- Created on Monday, 10 September 2012
- Written by Anna Mitchell
- Hits: 321
Time management is a critical skill to learn in this fast-paced world of ours. Here are some tips to help you become more effective with your time so you can squeeze in some extra practice without adding stress:
1) Prioritize. Work out which things need to be absolutely done today and which have a little wiggle room. Prioritize in terms of time urgency and level of importance. Remember that urgent does not automatically mean important. Mindtools.com provide a great explanation of this concept outlining that: important – activities have an outcome that leads to the achievement of your goals while urgent – activities demand immediate attention, and are often associated with the achievement of someone else's goals. We tend to address urgent activities first because the consequences of ignoring them are immediate even though the consequences of neglecting important activities may be more significant. Some tasks are important and urgent, these are the ones we want to tackle first.
2) Set goals. Goals help us keep track of what we are trying to achieve and let us know when we have made progress. They help keep our time efficient by moving us in the right direction. When we are busy with no clear goals in mind we can spend a lot of wasted time and energy spinning our wheels or going in circles.
3) Write it down. Don't underestimate "To Do Lists." Write down your list of priorities and goals then check them off as you go to keep you on track. Prioritizing your to-do list is a critical step in using your time both efficiently and effectively. To simplify this process: first, write down all the things you need to do in no particular order. If this seems over whelming trying making separate lists for work, family/friends, competition/practice etc. Next, work through your list/s and rank starting with one for most important and most urgent to least important. Re-write your list from most important and most urgent to least important and least urgent then simply start at the top and work your way down. If a specific task seems too large to tackle all at once break it down into bite size chunks that you can conquer a little at a time.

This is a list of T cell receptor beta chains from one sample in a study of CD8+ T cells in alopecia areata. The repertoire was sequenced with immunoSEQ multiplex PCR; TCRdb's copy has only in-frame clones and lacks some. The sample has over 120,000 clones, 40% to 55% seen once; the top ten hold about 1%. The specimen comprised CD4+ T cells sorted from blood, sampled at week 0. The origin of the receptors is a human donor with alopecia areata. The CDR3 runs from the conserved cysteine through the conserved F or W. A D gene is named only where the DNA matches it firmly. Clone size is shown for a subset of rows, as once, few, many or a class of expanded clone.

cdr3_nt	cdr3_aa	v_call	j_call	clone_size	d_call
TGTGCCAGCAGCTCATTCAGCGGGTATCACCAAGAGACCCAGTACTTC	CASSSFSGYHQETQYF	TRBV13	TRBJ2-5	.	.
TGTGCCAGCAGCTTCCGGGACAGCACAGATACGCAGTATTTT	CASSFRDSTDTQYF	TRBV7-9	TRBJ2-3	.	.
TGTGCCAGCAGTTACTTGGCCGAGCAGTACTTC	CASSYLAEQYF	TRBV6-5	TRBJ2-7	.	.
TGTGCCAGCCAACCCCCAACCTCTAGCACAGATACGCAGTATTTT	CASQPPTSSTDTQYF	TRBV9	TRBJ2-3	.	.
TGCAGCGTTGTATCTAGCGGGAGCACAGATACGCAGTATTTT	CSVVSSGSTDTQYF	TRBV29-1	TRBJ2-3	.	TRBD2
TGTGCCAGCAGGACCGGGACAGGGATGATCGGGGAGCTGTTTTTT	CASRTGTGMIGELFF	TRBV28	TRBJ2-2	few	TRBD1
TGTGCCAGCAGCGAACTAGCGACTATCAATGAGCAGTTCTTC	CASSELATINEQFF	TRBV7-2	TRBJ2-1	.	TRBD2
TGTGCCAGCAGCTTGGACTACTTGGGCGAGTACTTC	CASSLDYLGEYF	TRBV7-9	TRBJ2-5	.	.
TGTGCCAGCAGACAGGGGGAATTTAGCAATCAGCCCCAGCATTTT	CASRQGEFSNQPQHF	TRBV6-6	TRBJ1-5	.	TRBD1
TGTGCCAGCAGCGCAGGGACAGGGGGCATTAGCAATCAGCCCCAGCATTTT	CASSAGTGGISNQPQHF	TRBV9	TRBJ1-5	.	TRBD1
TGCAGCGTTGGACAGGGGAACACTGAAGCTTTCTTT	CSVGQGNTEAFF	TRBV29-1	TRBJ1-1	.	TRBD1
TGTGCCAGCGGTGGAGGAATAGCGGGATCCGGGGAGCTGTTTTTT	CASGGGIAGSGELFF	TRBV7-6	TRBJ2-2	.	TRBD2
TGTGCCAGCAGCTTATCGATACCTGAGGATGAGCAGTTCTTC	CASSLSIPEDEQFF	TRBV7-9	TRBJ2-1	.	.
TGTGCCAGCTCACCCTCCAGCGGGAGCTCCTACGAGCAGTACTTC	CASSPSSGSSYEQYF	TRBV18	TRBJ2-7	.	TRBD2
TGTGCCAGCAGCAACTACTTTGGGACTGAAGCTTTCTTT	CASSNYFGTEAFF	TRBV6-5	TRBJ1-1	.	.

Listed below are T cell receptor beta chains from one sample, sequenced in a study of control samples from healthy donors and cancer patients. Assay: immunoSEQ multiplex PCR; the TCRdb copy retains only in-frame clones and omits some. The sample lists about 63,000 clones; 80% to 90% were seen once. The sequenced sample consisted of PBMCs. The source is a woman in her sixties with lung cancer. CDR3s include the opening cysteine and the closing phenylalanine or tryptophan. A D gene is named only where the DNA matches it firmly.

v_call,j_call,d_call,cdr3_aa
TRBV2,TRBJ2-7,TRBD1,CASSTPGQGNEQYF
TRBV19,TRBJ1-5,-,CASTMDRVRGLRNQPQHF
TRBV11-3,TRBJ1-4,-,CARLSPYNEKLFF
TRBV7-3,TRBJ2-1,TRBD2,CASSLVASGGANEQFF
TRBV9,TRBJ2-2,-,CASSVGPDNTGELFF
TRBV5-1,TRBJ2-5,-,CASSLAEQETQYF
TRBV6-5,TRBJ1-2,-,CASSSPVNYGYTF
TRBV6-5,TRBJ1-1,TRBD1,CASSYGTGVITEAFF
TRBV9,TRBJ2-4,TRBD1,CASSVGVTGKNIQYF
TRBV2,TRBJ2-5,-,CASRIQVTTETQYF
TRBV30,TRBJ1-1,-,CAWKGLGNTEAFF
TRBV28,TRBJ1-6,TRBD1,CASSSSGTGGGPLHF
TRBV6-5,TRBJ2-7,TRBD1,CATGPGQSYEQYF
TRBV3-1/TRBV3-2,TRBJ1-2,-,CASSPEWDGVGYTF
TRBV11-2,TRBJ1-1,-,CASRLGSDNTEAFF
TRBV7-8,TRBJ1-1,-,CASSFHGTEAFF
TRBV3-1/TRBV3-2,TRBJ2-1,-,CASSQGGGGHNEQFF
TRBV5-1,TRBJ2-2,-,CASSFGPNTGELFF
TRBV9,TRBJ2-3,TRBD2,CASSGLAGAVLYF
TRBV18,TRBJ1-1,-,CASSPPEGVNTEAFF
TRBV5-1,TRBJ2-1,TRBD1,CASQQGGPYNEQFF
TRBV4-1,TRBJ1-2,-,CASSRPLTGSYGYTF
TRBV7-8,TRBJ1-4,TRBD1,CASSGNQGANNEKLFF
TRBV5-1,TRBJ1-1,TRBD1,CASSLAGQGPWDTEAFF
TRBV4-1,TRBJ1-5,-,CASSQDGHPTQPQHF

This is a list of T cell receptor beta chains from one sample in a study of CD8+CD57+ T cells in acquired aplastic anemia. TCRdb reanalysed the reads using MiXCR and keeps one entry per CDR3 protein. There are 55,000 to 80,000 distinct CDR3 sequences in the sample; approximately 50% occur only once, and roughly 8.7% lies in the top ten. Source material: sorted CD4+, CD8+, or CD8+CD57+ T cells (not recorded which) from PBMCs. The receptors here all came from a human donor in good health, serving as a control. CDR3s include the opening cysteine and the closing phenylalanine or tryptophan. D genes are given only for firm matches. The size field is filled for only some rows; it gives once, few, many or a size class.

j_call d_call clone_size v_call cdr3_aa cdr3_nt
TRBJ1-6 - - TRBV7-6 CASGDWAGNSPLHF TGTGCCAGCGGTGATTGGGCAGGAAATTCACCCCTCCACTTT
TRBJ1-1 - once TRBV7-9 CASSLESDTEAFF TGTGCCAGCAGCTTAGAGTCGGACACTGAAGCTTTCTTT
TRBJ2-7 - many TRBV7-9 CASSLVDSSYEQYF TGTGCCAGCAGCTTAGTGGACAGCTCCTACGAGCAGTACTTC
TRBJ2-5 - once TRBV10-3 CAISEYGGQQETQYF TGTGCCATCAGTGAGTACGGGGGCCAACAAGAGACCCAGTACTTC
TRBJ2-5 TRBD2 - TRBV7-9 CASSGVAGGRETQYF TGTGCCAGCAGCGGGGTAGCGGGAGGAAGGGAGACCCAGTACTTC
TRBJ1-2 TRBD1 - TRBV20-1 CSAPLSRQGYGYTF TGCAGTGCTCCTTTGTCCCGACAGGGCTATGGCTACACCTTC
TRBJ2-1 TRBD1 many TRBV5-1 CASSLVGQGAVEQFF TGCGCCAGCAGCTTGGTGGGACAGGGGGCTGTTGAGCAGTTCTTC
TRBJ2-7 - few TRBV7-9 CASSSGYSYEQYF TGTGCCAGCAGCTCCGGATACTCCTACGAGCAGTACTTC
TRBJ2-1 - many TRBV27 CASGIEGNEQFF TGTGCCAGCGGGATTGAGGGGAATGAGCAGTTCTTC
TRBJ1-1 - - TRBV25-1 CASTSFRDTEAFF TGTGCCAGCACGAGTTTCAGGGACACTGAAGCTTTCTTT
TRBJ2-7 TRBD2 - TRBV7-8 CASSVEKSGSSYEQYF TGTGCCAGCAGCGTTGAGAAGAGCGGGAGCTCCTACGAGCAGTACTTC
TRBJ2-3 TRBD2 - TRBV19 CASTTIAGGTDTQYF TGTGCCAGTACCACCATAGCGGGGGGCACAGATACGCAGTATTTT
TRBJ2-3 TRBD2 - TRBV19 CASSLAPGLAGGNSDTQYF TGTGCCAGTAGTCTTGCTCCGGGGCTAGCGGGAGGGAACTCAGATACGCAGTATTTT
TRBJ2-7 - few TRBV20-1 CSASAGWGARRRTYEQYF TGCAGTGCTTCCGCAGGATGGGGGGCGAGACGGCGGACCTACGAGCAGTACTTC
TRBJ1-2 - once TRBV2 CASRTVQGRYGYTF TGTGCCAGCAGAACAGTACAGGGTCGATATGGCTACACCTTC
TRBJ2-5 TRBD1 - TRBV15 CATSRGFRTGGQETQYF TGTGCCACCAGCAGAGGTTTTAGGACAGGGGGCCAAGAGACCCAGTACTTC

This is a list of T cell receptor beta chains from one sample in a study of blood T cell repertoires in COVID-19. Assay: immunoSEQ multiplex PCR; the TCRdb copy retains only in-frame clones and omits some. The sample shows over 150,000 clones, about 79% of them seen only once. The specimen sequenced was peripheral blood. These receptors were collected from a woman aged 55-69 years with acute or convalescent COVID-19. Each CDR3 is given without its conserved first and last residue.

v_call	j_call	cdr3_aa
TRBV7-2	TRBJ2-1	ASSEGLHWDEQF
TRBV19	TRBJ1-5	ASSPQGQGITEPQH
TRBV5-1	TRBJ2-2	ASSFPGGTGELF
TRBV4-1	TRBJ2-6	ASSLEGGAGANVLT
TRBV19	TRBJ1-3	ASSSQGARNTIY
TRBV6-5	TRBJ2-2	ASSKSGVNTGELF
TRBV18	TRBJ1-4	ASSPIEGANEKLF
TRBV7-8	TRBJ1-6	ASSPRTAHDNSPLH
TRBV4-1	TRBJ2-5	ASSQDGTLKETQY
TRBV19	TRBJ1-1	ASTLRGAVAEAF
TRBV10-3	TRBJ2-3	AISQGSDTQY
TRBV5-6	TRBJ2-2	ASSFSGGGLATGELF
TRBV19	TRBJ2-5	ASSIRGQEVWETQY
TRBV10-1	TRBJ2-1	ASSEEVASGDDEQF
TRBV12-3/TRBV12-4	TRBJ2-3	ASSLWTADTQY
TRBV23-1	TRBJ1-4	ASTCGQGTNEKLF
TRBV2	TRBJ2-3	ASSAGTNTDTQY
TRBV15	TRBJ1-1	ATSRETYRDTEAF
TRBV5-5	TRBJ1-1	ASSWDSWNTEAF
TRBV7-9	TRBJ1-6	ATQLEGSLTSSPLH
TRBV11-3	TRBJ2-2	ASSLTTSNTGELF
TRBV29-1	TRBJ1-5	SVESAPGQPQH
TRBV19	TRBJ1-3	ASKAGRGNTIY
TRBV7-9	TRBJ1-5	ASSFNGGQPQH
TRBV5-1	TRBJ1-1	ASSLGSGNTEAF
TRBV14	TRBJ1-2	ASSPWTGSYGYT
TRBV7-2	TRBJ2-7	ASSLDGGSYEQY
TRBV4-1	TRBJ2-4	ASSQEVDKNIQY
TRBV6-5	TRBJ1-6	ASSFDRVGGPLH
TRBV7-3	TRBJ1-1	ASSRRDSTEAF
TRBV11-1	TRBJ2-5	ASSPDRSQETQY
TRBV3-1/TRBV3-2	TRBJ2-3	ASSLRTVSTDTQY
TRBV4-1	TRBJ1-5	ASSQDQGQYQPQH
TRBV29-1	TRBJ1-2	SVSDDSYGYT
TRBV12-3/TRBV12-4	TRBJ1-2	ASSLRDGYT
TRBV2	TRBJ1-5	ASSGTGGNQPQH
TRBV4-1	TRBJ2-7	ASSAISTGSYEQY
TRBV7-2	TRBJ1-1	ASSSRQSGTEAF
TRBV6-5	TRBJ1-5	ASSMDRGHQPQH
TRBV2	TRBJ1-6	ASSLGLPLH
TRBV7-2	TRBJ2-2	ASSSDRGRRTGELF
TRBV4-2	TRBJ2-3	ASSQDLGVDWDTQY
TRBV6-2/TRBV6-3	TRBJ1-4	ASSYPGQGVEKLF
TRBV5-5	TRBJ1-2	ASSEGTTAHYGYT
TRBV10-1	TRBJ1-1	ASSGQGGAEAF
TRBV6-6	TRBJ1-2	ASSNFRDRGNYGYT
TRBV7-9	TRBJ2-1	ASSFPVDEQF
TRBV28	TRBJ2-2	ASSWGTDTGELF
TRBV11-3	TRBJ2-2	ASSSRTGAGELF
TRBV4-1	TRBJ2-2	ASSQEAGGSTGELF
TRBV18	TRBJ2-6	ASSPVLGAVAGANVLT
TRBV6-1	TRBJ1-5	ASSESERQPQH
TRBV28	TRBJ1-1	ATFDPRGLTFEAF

4) Delegate. This can be a tough one. Many of us have this innate belief that if we want a job done properly we have to do it ourselves. We need to let go of this myth and tap into the resources around us. Often there are a number of competent people willing and able to help us shoulder the burden but we have to ask and then be willing to hand over the reins. Micro-managing will not help you achieve your goals and will likely result in a grumpy support team.
5) Fight Procrastination. Learn to distinguish between planning and procrastinating. Fight the urge to put off unpleasant or tedious tasks, focus on the satisfaction of checking it off your list. To help beat procrastination first acknowledge when and why you are procrastinating. Do you spend all morning on facebook or checking your email? Do you have difficulty saying no to others' requests even if they are less important than your own tasks? Do you procrastinate because you are unorganized and do not know where to start or because the tasks are intimidating or boring? Check your motive to get to the source of the problem then spend some valuable time getting organized or identifying resources to help you get the job done.
6) Manage Distractions. Plan ahead. Think about your environment and remove unnecessary distractions. Communicate with others and enlist their help to filter unnecessary distractions. Learn how to politely tell someone they are interrupting and you will get to them when you have finished the task you are working on. Try turning your phone and facebook off and you may be amazed at how much more you are able to accomplish. Set a time aside to check emails, return phone calls, and social chat. These are important but they can also make your time extremely unproductive if not managed effectively.
7) Avoid "multitasking." This is controversial, some people swear they thrive on being busy and some people do seem able to juggle a thousand things at once. For most of us, however, multi-tasking makes us less effective and less productive because we never really focus entirely on one specific task. So although we may be getting it done we may not be doing it as well as we could. Learning to manage distractions and setting goals will help you focus on one task at a time making you more productive and reducing the risk of errors. Errors cost valuable time while you undo or redo what you could have done right the first time.
8) Effective scheduling. Are you more productive in the mornings or evenings? Are there less distractions at a certain time of day (when the kids are at school)? Think about the bigger picture when setting your schedule to ensure you are making the most effective use of your time.